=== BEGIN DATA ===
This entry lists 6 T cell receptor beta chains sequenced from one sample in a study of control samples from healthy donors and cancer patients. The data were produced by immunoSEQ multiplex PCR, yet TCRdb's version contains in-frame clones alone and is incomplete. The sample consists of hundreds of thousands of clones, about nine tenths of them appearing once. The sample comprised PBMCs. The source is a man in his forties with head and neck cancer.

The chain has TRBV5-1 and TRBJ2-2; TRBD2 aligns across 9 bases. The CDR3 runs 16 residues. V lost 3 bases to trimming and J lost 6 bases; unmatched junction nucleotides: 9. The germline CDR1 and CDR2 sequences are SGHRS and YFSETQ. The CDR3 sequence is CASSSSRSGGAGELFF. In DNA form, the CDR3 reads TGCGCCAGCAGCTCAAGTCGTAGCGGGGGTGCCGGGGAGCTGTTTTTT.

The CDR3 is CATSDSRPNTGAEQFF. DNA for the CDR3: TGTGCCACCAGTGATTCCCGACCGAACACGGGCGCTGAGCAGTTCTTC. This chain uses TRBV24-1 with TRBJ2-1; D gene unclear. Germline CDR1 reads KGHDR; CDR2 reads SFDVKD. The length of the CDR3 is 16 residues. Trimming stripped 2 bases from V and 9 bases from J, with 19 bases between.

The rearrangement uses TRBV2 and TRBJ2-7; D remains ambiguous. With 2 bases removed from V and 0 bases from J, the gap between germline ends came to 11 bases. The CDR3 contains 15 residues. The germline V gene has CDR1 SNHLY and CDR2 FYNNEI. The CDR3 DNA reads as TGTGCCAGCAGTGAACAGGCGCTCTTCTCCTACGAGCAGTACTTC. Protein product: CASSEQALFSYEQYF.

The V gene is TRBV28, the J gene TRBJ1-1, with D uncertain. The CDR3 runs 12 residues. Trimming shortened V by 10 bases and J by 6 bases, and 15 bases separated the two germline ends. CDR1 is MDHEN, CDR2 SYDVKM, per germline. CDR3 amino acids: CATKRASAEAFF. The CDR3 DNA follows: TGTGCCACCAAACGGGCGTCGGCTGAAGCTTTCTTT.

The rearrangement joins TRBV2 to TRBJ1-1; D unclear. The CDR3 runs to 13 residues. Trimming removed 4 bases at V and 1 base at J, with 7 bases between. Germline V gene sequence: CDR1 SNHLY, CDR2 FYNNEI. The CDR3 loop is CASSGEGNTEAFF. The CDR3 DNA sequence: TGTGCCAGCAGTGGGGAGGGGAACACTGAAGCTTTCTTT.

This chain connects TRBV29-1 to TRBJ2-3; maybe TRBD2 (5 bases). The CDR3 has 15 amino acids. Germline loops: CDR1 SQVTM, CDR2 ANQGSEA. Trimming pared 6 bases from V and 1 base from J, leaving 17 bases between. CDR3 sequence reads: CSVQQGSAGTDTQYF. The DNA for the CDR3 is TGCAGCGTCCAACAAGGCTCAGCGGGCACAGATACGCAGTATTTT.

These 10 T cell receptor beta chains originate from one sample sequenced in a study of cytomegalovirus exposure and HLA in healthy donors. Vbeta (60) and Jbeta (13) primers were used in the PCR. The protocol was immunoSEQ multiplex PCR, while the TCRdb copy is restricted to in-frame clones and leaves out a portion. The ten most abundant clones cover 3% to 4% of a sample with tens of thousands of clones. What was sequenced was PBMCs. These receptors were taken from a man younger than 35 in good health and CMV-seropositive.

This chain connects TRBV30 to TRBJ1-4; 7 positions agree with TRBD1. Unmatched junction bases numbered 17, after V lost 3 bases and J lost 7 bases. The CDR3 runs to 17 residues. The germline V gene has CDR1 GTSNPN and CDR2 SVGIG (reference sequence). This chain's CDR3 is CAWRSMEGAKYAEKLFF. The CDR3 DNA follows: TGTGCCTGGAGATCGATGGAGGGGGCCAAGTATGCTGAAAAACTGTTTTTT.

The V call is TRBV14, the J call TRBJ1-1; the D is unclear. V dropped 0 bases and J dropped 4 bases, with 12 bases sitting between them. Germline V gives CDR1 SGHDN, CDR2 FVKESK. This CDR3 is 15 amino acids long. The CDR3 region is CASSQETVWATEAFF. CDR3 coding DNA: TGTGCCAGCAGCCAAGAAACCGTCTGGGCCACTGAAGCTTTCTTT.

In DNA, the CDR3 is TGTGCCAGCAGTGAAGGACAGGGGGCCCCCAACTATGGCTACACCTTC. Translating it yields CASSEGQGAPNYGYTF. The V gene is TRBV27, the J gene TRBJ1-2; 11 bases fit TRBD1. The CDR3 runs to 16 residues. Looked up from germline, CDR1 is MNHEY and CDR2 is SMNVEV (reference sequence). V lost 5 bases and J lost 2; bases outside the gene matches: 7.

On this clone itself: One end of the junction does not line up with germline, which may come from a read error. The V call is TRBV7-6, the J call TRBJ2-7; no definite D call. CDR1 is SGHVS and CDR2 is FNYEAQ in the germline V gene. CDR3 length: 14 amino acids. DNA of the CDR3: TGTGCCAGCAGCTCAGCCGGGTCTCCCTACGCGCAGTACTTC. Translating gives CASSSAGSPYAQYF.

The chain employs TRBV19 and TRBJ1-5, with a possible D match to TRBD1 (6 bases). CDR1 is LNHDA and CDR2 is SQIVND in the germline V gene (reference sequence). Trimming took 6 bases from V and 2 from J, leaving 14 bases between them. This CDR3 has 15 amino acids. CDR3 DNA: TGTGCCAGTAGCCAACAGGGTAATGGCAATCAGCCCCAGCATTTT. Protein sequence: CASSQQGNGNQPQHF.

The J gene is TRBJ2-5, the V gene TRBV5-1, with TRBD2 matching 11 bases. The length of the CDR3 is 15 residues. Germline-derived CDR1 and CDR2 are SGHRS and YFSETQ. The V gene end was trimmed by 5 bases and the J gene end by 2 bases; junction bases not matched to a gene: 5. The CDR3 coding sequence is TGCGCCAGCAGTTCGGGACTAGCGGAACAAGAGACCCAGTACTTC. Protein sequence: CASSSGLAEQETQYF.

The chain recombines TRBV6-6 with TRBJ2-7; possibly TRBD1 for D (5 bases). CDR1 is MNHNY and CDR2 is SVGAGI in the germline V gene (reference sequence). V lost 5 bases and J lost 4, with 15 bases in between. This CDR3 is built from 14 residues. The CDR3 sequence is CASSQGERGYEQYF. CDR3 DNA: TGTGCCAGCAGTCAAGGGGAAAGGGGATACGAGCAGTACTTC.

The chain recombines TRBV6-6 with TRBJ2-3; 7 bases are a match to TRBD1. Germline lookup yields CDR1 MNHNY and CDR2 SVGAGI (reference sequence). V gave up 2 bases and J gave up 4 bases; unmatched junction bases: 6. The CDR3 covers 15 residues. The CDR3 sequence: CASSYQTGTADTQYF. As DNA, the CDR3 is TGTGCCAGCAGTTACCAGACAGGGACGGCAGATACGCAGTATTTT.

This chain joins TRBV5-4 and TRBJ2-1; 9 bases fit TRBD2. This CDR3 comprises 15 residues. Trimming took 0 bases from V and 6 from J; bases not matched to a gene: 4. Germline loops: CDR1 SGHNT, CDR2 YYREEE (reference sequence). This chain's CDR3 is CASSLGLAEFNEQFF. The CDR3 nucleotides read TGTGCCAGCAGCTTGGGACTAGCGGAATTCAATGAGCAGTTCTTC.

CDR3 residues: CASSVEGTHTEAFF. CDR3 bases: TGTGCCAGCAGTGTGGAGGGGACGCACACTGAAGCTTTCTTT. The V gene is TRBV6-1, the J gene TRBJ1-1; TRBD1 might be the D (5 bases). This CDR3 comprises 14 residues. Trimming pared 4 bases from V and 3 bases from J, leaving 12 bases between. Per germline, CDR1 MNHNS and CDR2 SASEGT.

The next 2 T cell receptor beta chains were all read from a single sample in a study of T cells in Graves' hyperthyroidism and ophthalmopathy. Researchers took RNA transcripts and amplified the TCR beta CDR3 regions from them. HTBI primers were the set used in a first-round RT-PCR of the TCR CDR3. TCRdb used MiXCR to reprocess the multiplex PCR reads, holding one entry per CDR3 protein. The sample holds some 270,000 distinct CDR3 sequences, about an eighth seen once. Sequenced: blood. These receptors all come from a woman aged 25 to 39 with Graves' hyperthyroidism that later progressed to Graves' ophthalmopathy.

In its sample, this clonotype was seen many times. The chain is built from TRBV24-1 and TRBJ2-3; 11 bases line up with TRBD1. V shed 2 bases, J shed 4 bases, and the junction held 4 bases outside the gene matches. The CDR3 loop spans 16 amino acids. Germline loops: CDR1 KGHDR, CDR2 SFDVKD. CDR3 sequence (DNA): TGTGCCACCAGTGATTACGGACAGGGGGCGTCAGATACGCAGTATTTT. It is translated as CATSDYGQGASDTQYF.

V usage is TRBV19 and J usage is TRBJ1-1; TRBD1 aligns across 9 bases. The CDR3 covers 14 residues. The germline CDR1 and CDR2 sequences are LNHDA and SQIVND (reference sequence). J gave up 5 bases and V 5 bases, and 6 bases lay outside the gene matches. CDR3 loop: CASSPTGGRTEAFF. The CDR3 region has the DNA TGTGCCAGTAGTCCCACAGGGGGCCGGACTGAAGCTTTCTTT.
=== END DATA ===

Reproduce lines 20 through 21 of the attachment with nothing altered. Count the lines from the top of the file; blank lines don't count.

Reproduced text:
In its sample, this clonotype was seen many times. The chain is built from TRBV24-1 and TRBJ2-3; 11 bases line up with TRBD1. V shed 2 bases, J shed 4 bases, and the junction held 4 bases outside the gene matches. The CDR3 loop spans 16 amino acids. Germline loops: CDR1 KGHDR, CDR2 SFDVKD. CDR3 sequence (DNA): TGTGCCACCAGTGATTACGGACAGGGGGCGTCAGATACGCAGTATTTT. It is translated as CATSDYGQGASDTQYF.

V usage is TRBV19 and J usage is TRBJ1-1; TRBD1 aligns across 9 bases. The CDR3 covers 14 residues. The germline CDR1 and CDR2 sequences are LNHDA and SQIVND (reference sequence). J gave up 5 bases and V 5 bases, and 6 bases lay outside the gene matches. CDR3 loop: CASSPTGGRTEAFF. The CDR3 region has the DNA TGTGCCAGTAGTCCCACAGGGGGCCGGACTGAAGCTTTCTTT.